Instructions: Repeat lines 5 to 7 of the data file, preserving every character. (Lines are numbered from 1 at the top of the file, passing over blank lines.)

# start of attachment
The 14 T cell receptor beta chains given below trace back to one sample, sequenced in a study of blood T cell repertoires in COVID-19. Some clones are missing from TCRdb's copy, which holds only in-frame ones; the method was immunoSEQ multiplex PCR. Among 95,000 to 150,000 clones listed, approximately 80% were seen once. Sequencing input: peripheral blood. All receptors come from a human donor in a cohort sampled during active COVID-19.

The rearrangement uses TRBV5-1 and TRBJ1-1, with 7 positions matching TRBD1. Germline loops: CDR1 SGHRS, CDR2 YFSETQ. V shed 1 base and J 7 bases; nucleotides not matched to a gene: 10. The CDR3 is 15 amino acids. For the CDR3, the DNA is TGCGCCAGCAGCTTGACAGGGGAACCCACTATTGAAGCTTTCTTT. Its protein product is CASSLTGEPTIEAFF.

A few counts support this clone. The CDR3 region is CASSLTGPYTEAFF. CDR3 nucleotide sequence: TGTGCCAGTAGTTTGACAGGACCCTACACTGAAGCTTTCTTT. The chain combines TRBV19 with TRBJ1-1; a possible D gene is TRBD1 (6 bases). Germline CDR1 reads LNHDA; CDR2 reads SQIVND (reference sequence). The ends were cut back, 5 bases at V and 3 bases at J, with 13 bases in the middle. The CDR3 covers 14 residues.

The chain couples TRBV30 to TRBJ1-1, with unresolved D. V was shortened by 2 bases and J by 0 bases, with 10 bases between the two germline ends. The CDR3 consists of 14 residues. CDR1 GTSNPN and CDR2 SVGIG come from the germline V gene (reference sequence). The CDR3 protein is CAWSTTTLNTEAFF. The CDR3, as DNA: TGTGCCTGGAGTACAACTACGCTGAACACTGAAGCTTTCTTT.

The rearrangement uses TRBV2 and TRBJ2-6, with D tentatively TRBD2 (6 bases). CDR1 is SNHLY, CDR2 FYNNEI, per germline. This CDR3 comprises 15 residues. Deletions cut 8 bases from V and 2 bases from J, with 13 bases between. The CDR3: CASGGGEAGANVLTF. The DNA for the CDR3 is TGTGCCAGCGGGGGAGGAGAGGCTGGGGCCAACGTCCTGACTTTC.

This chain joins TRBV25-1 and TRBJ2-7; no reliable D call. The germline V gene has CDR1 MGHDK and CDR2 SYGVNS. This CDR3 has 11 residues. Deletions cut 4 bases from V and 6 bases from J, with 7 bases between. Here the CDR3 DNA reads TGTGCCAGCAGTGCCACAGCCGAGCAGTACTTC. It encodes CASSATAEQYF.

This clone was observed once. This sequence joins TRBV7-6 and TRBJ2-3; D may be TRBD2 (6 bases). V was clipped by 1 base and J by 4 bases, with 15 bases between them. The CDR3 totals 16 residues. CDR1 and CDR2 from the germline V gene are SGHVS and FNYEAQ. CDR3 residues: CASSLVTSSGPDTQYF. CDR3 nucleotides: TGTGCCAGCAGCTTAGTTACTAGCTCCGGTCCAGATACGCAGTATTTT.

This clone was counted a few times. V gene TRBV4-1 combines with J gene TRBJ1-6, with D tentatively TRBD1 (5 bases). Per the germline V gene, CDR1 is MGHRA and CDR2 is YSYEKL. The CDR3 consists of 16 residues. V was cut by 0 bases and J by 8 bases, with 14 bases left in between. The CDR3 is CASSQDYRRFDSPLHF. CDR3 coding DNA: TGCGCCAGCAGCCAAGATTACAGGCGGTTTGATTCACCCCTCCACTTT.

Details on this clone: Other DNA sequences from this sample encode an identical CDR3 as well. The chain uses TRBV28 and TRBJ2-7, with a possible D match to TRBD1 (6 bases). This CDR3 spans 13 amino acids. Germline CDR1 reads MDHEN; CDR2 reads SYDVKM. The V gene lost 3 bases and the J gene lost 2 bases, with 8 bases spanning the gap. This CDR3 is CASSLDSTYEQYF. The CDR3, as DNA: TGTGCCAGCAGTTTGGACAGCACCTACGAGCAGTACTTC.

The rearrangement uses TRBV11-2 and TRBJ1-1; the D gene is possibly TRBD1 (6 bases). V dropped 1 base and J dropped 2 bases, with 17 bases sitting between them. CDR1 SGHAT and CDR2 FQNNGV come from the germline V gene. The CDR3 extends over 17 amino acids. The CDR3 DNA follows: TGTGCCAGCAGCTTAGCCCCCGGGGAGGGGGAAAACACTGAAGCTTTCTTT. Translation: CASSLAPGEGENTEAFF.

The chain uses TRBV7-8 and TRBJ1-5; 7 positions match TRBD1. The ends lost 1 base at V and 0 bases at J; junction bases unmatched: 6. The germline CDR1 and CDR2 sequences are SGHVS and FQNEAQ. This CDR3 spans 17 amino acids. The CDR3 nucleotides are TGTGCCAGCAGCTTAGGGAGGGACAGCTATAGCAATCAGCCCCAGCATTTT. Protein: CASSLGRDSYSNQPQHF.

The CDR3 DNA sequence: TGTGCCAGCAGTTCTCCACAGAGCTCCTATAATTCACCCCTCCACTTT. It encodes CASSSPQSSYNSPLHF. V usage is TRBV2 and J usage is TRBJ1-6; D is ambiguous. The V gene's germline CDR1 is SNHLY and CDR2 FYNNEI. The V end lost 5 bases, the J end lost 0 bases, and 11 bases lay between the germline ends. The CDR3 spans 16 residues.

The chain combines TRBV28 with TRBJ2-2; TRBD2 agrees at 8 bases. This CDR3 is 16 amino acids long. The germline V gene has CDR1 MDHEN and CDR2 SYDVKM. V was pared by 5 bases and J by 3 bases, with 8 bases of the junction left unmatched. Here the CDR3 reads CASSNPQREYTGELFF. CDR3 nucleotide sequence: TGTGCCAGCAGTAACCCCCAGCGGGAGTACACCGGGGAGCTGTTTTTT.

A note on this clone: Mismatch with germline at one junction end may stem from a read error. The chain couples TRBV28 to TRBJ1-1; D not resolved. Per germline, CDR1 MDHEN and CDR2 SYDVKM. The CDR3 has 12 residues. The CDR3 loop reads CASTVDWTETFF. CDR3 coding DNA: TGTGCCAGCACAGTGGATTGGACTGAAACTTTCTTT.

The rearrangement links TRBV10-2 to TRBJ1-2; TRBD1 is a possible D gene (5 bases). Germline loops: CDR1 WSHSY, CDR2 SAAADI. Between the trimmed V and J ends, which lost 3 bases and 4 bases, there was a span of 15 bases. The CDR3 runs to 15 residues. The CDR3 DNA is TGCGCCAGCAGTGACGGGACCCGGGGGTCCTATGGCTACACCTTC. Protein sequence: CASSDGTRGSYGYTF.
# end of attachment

The rearrangement uses TRBV2 and TRBJ2-6, with D tentatively TRBD2 (6 bases). CDR1 is SNHLY, CDR2 FYNNEI, per germline. This CDR3 comprises 15 residues. Deletions cut 8 bases from V and 2 bases from J, with 13 bases between. The CDR3: CASGGGEAGANVLTF. The DNA for the CDR3 is TGTGCCAGCGGGGGAGGAGAGGCTGGGGCCAACGTCCTGACTTTC.

This chain joins TRBV25-1 and TRBJ2-7; no reliable D call. The germline V gene has CDR1 MGHDK and CDR2 SYGVNS. This CDR3 has 11 residues. Deletions cut 4 bases from V and 6 bases from J, with 7 bases between. Here the CDR3 DNA reads TGTGCCAGCAGTGCCACAGCCGAGCAGTACTTC. It encodes CASSATAEQYF.

This clone was observed once. This sequence joins TRBV7-6 and TRBJ2-3; D may be TRBD2 (6 bases). V was clipped by 1 base and J by 4 bases, with 15 bases between them. The CDR3 totals 16 residues. CDR1 and CDR2 from the germline V gene are SGHVS and FNYEAQ. CDR3 residues: CASSLVTSSGPDTQYF. CDR3 nucleotides: TGTGCCAGCAGCTTAGTTACTAGCTCCGGTCCAGATACGCAGTATTTT.